MYRTLE BEACH, S.C. – Utility players are commonly the backbone of some baseball programs.
It just so happens the Chillicothe American Legion Post 757 Colts have four such players on their roster.
Each claims they could play any position on the baseball diamond if need be, each has their own unique identity and each expresses the yearning to help out their team in any way possible — the utter definition of a utility player.
Here’s a breakdown of Post 757’s self-coined “Fearsome Foursome.”
Zack Stapleton, aka Porter, 2B/C
Possessing quite possibly the most vibrant personality on the team is Zack Stapleton.
The Jackson High School product has a reputation of always running his chops and loving the game of baseball. In fact, those two things earned him the nickname “Porter,” pointing toward a timeless classic baseball movie — “The Sandlot” — for inspiration.
Stapleton — red hair, freckles and all — can be seen off the field sporting a tank top with the movie character’s face and the words “You Play Ball Like a Girl!” printed in large letters or on the field at his usual second base position.
“Coming to Post 757 was the best decision for me at the time, and it was a good choice,” Stapleton said. “When I first joined the team, I was chunkier, played catcher and never shut up. Coach (Tom) Barr started calling me ‘Porter’ from ‘The Sandlot,’ and it just caught on.”
“Porter” has done everything for the Colts but sell popcorn in the stands during the team’s 2015 ‘Southern Swing’ trip. Now that it has come to an end, he’s also got some high expectations in mind for his teammates once they return to Ohio.
“I like hanging out with the guys and getting closer together,” Stapleton said. “We’ve all really became a team during this trip. And we’ve played some really good competition. When we get home, we’re going to jump on the ball a lot more than we have in the (recent) past. It’s made us a better team.”
Brandon Triplett, aka Panther, OF/PR
Exactly the opposite of Stapleton would be Brandon Triplett — or “Panther,” as his teammates call him.
The name derives from his high school days at Southeastern. Triplett both likes the nickname “Panther” and runs like the feline on the base paths.
Triplett, who is tall and lanky, uses his long strides to leg out infield hits and be a menace on the base paths. During one of Post 757’s contests in Georgetown, South Carolina, this past week, Triplett went through a sequence of hustling out an infield hit and stealing second and third base before crossing the plate on an errant throw.
“I feel most confident on the base paths, more than at the plate or in the field,” Triplett said. “I know that I have the speed to cause problems and get back when need be or run out a base hit. I just try to hit line drives and swing at pitches in the strike zone.”
While his goal is a line drive, many times, it doesn’t even take that for Triplett to reach base. And while he might be the fastest player on the roster, his bat has been hot as of late.
In the final two games of the ‘Southern Swing,” Triplett went 3-4 with a double, three stolen bases and an RBI.
“I was a freshman in high school, and Cody (Hendershot) asked me to come play,” Triplett said. “I tried out, decided to play, and I think it’s been a good choice.”
Austin Long, aka Wiz, OF/C
Wherever Triplett was during the team’s stay in the Carolinas, you could usually find Austin Long.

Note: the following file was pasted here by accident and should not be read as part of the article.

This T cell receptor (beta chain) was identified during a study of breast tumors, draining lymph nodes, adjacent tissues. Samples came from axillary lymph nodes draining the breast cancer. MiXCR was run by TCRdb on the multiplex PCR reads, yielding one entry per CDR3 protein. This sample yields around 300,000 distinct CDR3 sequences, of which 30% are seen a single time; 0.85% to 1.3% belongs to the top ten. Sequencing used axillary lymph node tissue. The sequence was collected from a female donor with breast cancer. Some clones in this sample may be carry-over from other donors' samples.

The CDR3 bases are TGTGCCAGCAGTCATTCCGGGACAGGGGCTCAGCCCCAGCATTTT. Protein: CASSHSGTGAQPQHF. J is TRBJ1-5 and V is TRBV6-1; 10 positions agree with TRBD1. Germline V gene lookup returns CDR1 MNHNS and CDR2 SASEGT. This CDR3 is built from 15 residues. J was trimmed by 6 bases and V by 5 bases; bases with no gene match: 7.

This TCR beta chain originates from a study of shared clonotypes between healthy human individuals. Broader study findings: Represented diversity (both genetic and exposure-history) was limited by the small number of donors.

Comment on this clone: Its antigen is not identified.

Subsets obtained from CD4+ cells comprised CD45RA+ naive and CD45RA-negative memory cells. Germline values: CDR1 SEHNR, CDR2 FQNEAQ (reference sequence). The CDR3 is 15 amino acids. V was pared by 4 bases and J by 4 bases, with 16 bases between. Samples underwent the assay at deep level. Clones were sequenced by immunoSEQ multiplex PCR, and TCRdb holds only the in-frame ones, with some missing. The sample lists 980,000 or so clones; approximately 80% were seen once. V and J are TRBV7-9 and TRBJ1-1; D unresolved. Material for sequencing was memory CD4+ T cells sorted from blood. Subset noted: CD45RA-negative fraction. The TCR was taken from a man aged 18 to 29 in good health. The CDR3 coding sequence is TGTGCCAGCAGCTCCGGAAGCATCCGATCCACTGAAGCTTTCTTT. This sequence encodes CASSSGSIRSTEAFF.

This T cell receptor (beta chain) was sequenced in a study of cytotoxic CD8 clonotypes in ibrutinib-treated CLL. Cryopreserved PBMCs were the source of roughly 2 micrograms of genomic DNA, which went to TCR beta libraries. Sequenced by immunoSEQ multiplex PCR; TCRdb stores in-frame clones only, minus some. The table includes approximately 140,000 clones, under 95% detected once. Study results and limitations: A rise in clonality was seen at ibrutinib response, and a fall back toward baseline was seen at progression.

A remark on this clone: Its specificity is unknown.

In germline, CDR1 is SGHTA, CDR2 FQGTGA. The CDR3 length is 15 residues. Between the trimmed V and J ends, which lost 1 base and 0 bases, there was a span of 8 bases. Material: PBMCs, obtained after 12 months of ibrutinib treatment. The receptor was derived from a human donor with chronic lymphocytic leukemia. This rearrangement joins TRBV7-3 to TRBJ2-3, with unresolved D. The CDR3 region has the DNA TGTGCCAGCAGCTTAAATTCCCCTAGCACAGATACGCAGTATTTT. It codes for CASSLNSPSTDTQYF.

The two had never hung out until this past week but hit it off from day one on the “Southern Swing.”
“On trips like this, everyone goes out and does things that they want to do in their free time,” Long said. “Brandon and I seemed to like some of the same things and were able to do a lot of cool things together. Not everybody has to do the same thing, and I think Brandon and I are examples of that.”
As for Long’s nickname “Whiz,” the origin is still up for debate.
“I don’t know where it comes from,” Long said. “Everybody at my school calls me that, but I have no idea where I got it from. I think it’s because I fell through the cracks a bit at Huntington. I don’t listen to country music like most of my classmates do from there. I like to do things differently. So maybe that has something to do with it.”
“Whiz” might do things a little unorthodox, but either way, the job at hand gets completed.
“Being able to play baseball in different places and seeing all of the different fields and the different levels of talent has been really cool,” Long said. “It’s a good thing I can get out here and see better pitching and better competition. That’s improved me as a ballplayer.”
Leo Woods, aka Woody, IF/PH
It’s not hard to figure out where Leo Woods’ nickname comes from.
Simply called “Woody” by most of his teammates, there’s also a respect level for the frequently used third baseman as well.
Woods has been a mainstay inside the Colts’ lineup and continues to be one the team’s hotter hitters. Don’t let his short, stocky frame fool you. When he gets a hold of the ball, it can travel a long way.
“You see better pitchers at this level of baseball,” Woods said. “I just go up there, relax and confident in myself. If I can get contact, the ball will go. If the pitcher makes a mistake, it will fall in your favor.”
“Woody” is one of the more popular players on the team, as many of his teammates like to hang out wherever he goes.
“It’s a lot of fun being down here with these guys,” Woods said. “This brings a team closer. We’ve been out on the beach, at putt-putt golf courses, out to eat together, etc. And it’s been a lot of fun. When we get back home, we’re going to win. I expect that.
“This trip has made us better. While other teams back home are sitting on their butts, we’re out here playing ball and getting better.”